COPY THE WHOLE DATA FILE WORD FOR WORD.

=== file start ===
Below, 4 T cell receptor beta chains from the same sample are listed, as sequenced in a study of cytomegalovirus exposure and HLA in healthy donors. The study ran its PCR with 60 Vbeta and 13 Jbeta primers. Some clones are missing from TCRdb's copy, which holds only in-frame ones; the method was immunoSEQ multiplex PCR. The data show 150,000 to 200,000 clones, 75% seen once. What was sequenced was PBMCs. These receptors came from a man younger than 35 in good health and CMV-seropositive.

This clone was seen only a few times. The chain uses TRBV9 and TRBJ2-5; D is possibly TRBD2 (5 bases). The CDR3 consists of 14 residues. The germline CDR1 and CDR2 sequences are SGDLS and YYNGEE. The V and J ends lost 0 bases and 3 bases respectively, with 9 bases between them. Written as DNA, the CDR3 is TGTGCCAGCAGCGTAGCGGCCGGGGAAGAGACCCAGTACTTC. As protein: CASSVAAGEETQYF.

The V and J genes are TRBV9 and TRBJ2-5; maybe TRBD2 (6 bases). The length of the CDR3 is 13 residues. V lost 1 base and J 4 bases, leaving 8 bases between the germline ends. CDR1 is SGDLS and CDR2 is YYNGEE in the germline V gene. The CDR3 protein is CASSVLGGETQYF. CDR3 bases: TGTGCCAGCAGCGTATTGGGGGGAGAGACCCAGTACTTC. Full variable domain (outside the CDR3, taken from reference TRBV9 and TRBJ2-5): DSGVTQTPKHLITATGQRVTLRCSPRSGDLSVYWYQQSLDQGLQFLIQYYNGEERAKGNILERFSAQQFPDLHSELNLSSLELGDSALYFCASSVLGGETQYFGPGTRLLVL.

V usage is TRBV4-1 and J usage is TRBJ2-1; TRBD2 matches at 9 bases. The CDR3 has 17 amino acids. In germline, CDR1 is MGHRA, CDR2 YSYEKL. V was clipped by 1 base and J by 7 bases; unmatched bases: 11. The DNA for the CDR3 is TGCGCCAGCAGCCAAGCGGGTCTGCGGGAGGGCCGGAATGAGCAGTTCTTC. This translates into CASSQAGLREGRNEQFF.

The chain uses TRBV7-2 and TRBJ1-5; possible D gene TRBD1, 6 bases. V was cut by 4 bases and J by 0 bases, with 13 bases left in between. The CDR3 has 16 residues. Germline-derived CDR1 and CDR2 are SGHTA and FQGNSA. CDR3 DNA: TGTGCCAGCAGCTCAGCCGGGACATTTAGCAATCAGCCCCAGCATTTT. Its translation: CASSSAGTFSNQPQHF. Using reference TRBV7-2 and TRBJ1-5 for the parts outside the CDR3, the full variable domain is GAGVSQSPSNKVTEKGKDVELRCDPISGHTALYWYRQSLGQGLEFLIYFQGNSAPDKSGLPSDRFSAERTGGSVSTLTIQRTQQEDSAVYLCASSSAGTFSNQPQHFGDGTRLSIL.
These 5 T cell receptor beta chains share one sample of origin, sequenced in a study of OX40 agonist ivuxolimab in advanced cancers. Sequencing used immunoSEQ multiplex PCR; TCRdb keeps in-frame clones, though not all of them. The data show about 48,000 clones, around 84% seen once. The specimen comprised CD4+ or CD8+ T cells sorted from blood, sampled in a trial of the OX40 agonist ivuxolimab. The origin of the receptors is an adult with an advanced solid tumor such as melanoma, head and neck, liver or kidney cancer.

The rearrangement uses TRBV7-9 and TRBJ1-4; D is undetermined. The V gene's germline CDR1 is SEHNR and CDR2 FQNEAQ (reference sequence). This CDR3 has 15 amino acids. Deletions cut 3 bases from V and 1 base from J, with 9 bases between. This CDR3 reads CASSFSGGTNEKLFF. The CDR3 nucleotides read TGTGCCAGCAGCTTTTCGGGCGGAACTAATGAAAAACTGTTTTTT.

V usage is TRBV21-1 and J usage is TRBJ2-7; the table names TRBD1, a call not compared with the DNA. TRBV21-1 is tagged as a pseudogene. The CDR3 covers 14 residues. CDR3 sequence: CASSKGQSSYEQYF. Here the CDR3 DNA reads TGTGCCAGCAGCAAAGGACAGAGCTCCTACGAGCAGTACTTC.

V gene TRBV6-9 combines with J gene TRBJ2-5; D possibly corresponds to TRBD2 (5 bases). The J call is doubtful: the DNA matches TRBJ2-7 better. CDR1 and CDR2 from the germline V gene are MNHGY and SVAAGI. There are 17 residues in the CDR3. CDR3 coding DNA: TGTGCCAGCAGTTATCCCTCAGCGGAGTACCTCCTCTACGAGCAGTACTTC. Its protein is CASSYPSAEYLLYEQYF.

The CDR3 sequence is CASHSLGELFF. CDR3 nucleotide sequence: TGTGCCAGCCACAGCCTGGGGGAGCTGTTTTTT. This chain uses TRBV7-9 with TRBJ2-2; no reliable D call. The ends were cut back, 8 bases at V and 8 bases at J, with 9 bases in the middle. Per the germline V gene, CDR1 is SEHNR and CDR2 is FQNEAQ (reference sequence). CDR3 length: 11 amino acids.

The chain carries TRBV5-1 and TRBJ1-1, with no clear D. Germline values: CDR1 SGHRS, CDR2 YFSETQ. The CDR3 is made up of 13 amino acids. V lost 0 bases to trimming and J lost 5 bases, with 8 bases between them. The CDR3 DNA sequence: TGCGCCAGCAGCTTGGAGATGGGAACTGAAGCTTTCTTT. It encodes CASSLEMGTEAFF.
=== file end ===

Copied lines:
Below, 4 T cell receptor beta chains from the same sample are listed, as sequenced in a study of cytomegalovirus exposure and HLA in healthy donors. The study ran its PCR with 60 Vbeta and 13 Jbeta primers. Some clones are missing from TCRdb's copy, which holds only in-frame ones; the method was immunoSEQ multiplex PCR. The data show 150,000 to 200,000 clones, 75% seen once. What was sequenced was PBMCs. These receptors came from a man younger than 35 in good health and CMV-seropositive.

This clone was seen only a few times. The chain uses TRBV9 and TRBJ2-5; D is possibly TRBD2 (5 bases). The CDR3 consists of 14 residues. The germline CDR1 and CDR2 sequences are SGDLS and YYNGEE. The V and J ends lost 0 bases and 3 bases respectively, with 9 bases between them. Written as DNA, the CDR3 is TGTGCCAGCAGCGTAGCGGCCGGGGAAGAGACCCAGTACTTC. As protein: CASSVAAGEETQYF.

The V and J genes are TRBV9 and TRBJ2-5; maybe TRBD2 (6 bases). The length of the CDR3 is 13 residues. V lost 1 base and J 4 bases, leaving 8 bases between the germline ends. CDR1 is SGDLS and CDR2 is YYNGEE in the germline V gene. The CDR3 protein is CASSVLGGETQYF. CDR3 bases: TGTGCCAGCAGCGTATTGGGGGGAGAGACCCAGTACTTC. Full variable domain (outside the CDR3, taken from reference TRBV9 and TRBJ2-5): DSGVTQTPKHLITATGQRVTLRCSPRSGDLSVYWYQQSLDQGLQFLIQYYNGEERAKGNILERFSAQQFPDLHSELNLSSLELGDSALYFCASSVLGGETQYFGPGTRLLVL.

V usage is TRBV4-1 and J usage is TRBJ2-1; TRBD2 matches at 9 bases. The CDR3 has 17 amino acids. In germline, CDR1 is MGHRA, CDR2 YSYEKL. V was clipped by 1 base and J by 7 bases; unmatched bases: 11. The DNA for the CDR3 is TGCGCCAGCAGCCAAGCGGGTCTGCGGGAGGGCCGGAATGAGCAGTTCTTC. This translates into CASSQAGLREGRNEQFF.

The chain uses TRBV7-2 and TRBJ1-5; possible D gene TRBD1, 6 bases. V was cut by 4 bases and J by 0 bases, with 13 bases left in between. The CDR3 has 16 residues. Germline-derived CDR1 and CDR2 are SGHTA and FQGNSA. CDR3 DNA: TGTGCCAGCAGCTCAGCCGGGACATTTAGCAATCAGCCCCAGCATTTT. Its translation: CASSSAGTFSNQPQHF. Using reference TRBV7-2 and TRBJ1-5 for the parts outside the CDR3, the full variable domain is GAGVSQSPSNKVTEKGKDVELRCDPISGHTALYWYRQSLGQGLEFLIYFQGNSAPDKSGLPSDRFSAERTGGSVSTLTIQRTQQEDSAVYLCASSSAGTFSNQPQHFGDGTRLSIL.
These 5 T cell receptor beta chains share one sample of origin, sequenced in a study of OX40 agonist ivuxolimab in advanced cancers. Sequencing used immunoSEQ multiplex PCR; TCRdb keeps in-frame clones, though not all of them. The data show about 48,000 clones, around 84% seen once. The specimen comprised CD4+ or CD8+ T cells sorted from blood, sampled in a trial of the OX40 agonist ivuxolimab. The origin of the receptors is an adult with an advanced solid tumor such as melanoma, head and neck, liver or kidney cancer.

The rearrangement uses TRBV7-9 and TRBJ1-4; D is undetermined. The V gene's germline CDR1 is SEHNR and CDR2 FQNEAQ (reference sequence). This CDR3 has 15 amino acids. Deletions cut 3 bases from V and 1 base from J, with 9 bases between. This CDR3 reads CASSFSGGTNEKLFF. The CDR3 nucleotides read TGTGCCAGCAGCTTTTCGGGCGGAACTAATGAAAAACTGTTTTTT.

V usage is TRBV21-1 and J usage is TRBJ2-7; the table names TRBD1, a call not compared with the DNA. TRBV21-1 is tagged as a pseudogene. The CDR3 covers 14 residues. CDR3 sequence: CASSKGQSSYEQYF. Here the CDR3 DNA reads TGTGCCAGCAGCAAAGGACAGAGCTCCTACGAGCAGTACTTC.

V gene TRBV6-9 combines with J gene TRBJ2-5; D possibly corresponds to TRBD2 (5 bases). The J call is doubtful: the DNA matches TRBJ2-7 better. CDR1 and CDR2 from the germline V gene are MNHGY and SVAAGI. There are 17 residues in the CDR3. CDR3 coding DNA: TGTGCCAGCAGTTATCCCTCAGCGGAGTACCTCCTCTACGAGCAGTACTTC. Its protein is CASSYPSAEYLLYEQYF.

The CDR3 sequence is CASHSLGELFF. CDR3 nucleotide sequence: TGTGCCAGCCACAGCCTGGGGGAGCTGTTTTTT. This chain uses TRBV7-9 with TRBJ2-2; no reliable D call. The ends were cut back, 8 bases at V and 8 bases at J, with 9 bases in the middle. Per the germline V gene, CDR1 is SEHNR and CDR2 is FQNEAQ (reference sequence). CDR3 length: 11 amino acids.

The chain carries TRBV5-1 and TRBJ1-1, with no clear D. Germline values: CDR1 SGHRS, CDR2 YFSETQ. The CDR3 is made up of 13 amino acids. V lost 0 bases to trimming and J lost 5 bases, with 8 bases between them. The CDR3 DNA sequence: TGCGCCAGCAGCTTGGAGATGGGAACTGAAGCTTTCTTT. It encodes CASSLEMGTEAFF.